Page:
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Research report

Humans first. Consumers next.

3-minute read

Consumer resilience through volatility

Our recent survey of over 10,000 consumers across 16 countries reveals that some consumers are showing resilience—adapting to living with uncertainty on their own terms.

Understanding resilient consumers requires moving beyond traditional segmentation strategies that put consumers into neat, little boxes—category by category, brand by brand and occasion by occasion.

Instead, companies should embrace life centricity. This means seeing consumers as multi-dimensional humans whose beliefs and choices reflect the complex and colorful tapestry of their lives. And creating an organization that can move at the speed of life.

Once companies understand the different and even divergent ways that consumers are reacting to volatility with resilience, it gets easier to make sense of the seemingly conflicting signals they’re sending—and to meet their needs.

Understanding people to drive growth


expect the coming years to be a struggle


are more cautious about the decisions they make these days


say that challenges in recent years have created opportunities for them


are trying new experiences or adopting new habits to improve their lives

The roots of resilience

What’s behind the pockets of consumer resilience that we are seeing?

  1. Confidence in a better financial future. Seventy-three percent of consumers expect their disposable incomes to remain the same or increase in the next 12 months.
  2. Strong intention to spend across categories. Consumers plan to spend more (or pull back less) compared to last year in a majority of the consumption categories we analyzed.
  3. Unwavering concern for the environment. Consumers continue to focus on our planet. The environment is their second biggest concern after the national economy and well ahead of their personal financial situation.

Knowing the nuances

Our analysis uncovered a new way to look at segmentation, which can help companies understand consumers as real people. We discovered four consumer mindsets based on the positivity of their outlook on the future and how much they are taking control of their lives amid uncertainty.

  • Living in the moment
    These consumers are optimistic about the future and show their resilience by accepting the lack of control they have over their circumstances. They choose to enjoy life now.
  • Seizing opportunities
    This group is also optimistic. They demonstrate resilience and by exercising control and taking advantage of the opportunities presented by recent volatility.
  • Getting focused
    For this group, resilience is achieved by exercising control over their lives in preparation for difficult times ahead.
  • Freezing
    Whilst these consumers feel powerless over their circumstances, they show resilience by bracing for hard times ahead.

From human values to consumer trends

These consumer mindsets surface how people are living (and spending) with their values. This view reveals three surprising consumer trends—and how nuanced they are across the types of consumer resilience.

  • Taking trips to find human connection
    Months of being grounded during the pandemic had a profound impact on consumers, reminding them that travel is about more than the trip. It is about human connection. Even after a year of strong growth for the travel industry, 71% of consumers plan to sustain or increase their current spending on leisure travel in the next year, even while limiting spending across most discretionary categories.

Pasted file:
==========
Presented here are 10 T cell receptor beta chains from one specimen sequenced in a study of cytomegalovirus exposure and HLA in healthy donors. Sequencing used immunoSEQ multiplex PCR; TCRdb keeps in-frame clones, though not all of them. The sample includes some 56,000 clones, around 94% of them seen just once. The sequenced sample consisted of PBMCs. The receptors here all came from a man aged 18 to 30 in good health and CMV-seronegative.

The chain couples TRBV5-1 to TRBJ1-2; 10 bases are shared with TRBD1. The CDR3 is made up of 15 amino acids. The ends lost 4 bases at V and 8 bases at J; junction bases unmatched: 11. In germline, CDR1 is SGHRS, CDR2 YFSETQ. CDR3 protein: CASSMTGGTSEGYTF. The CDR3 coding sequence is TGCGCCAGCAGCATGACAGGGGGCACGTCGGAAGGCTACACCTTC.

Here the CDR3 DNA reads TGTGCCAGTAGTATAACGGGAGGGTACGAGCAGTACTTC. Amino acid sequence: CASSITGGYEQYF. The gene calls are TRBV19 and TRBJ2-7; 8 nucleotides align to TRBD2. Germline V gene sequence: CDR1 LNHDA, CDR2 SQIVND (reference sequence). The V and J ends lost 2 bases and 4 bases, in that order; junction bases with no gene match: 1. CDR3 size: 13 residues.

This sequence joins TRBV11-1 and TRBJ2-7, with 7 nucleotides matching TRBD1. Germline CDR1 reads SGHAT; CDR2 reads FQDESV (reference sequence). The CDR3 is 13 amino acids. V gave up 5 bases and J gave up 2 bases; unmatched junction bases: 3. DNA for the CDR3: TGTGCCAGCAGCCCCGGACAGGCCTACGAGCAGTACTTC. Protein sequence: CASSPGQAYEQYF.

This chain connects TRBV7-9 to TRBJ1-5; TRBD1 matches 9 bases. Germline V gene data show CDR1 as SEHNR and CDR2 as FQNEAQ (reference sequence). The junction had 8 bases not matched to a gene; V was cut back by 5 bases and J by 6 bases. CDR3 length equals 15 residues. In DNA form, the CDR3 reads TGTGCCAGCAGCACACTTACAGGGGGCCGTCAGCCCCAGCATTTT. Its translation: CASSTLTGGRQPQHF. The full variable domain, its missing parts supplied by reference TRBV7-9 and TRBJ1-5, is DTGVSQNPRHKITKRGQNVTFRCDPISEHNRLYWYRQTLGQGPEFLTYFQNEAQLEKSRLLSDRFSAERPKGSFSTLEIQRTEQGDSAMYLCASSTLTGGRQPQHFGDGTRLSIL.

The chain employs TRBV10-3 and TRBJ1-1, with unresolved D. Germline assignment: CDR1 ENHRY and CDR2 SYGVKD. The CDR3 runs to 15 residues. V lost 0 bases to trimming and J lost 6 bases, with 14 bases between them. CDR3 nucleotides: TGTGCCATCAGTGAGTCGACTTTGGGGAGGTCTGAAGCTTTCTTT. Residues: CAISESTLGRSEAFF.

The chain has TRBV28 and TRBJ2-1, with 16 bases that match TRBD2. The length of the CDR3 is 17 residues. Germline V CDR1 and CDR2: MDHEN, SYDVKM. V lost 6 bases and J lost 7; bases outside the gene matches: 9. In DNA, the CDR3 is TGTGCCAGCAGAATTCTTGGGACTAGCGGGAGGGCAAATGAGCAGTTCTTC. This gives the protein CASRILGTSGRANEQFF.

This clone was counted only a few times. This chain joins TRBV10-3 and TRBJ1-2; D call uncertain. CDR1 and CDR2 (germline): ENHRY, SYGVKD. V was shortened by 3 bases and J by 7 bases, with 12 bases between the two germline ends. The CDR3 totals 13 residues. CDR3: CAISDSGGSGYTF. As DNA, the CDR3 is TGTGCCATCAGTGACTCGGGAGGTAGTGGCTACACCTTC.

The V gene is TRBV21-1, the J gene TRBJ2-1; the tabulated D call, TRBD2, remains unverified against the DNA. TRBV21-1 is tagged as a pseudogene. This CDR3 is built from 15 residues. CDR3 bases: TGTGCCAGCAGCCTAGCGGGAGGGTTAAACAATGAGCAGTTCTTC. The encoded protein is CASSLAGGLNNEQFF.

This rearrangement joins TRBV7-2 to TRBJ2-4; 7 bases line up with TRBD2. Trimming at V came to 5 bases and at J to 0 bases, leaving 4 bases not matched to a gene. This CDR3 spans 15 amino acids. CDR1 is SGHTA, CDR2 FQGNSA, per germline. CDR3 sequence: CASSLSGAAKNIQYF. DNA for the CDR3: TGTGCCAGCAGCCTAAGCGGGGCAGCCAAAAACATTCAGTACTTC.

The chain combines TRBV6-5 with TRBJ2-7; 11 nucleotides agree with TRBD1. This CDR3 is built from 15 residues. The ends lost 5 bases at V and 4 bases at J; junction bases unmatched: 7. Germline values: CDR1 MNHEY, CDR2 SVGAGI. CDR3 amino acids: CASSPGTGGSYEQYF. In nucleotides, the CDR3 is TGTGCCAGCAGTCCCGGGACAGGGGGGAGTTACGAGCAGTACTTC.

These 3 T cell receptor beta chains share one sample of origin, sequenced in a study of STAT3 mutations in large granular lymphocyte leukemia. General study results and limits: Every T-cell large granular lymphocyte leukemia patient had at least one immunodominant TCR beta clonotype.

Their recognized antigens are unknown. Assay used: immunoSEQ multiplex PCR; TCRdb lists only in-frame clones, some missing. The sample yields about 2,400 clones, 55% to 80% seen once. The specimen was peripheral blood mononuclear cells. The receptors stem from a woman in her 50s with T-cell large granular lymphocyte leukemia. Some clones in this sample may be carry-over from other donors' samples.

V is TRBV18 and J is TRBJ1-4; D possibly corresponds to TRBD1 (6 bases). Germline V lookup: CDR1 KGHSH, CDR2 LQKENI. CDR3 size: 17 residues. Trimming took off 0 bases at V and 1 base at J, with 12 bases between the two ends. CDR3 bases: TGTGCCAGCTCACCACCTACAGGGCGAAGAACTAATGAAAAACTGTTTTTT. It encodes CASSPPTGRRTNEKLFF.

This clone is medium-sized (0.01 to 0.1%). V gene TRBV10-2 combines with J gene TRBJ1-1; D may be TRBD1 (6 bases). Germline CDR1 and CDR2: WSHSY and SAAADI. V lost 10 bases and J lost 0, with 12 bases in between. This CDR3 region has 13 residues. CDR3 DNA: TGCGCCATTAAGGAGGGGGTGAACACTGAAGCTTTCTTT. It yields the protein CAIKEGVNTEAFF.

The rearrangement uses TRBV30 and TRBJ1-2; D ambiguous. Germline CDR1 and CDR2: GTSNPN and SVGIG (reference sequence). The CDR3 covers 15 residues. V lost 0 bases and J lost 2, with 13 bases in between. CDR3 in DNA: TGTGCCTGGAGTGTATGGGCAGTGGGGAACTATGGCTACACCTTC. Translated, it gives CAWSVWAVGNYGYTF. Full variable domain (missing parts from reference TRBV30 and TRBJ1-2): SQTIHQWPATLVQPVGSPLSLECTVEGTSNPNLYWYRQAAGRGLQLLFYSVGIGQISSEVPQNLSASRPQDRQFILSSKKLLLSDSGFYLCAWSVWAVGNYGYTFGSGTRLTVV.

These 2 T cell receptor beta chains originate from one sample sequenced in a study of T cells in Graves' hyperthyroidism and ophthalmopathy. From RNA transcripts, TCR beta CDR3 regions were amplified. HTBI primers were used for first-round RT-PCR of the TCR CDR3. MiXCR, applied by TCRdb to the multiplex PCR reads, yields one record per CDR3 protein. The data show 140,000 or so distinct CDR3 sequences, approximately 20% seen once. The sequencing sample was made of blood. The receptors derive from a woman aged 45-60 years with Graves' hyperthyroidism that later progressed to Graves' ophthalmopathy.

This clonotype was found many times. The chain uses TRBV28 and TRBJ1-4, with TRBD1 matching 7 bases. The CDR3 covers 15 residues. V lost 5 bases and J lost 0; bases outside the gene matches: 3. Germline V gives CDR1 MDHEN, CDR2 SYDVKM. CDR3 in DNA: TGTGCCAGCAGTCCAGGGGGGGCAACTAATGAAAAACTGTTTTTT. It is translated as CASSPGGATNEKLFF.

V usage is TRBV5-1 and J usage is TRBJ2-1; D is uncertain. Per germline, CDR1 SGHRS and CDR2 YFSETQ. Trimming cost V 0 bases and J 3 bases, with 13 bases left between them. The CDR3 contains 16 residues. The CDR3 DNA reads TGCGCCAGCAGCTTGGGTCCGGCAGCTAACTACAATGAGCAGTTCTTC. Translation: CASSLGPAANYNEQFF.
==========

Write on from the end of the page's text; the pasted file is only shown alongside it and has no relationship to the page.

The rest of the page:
• Spending more on what matters to me
    A traditional demographic analysis based purely on income levels suggests that consumers, even those with high-incomes, plan to limit their spending on premium brands. However, a human view of consumer resilience reveals what traditional demographics miss. Consumers Living in the Moment plan to spend more on premium brands in the next year. They are most likely to trade up on alcoholic beverages, fresh foods and special occasion or “nice-to-have” clothing.
  • Caring for the planet without breaking the bank
    Eighty-three percent of consumers increased their sustainable shopping in the last 12 months.
    For 44%, saving money is the most important motivation for sustainable purchasing. Twenty-seven percent of consumers say that making environmentally-conscious choices is their top motivation. And 21% are equally motivated to purchase by saving money and making environmentally-conscious choices.

Tapping into life forces

Identifying pockets of resilience and acting on them with relevant offerings that drive growth requires different ways of thinking and working. Here are the fundamentals for getting started..

Reframe consumer understanding

Consumer companies should reframe consumer understanding and center on unique needs and lives rather than on industry lines, categories and sweeping demographic segments. Doing this is 100% non-negotiable for being life-centric and relevant.

Redefine the boundaries

With a life-centric understanding of consumers, companies have the insight—and the permission—to break free from the constraints of industry, category and product boundaries. They can look beyond the core. Explore adjacencies. Develop powerful partnerships. All to meet consumers where they are.

Reinvent the organization

Framing consumer understanding and recreating offerings is only lip service without the organizational muscle to make them a reality. Total enterprise reinvention is required. The whole organization—every employee in every function—should center on the purpose of fulfilling people’s needs.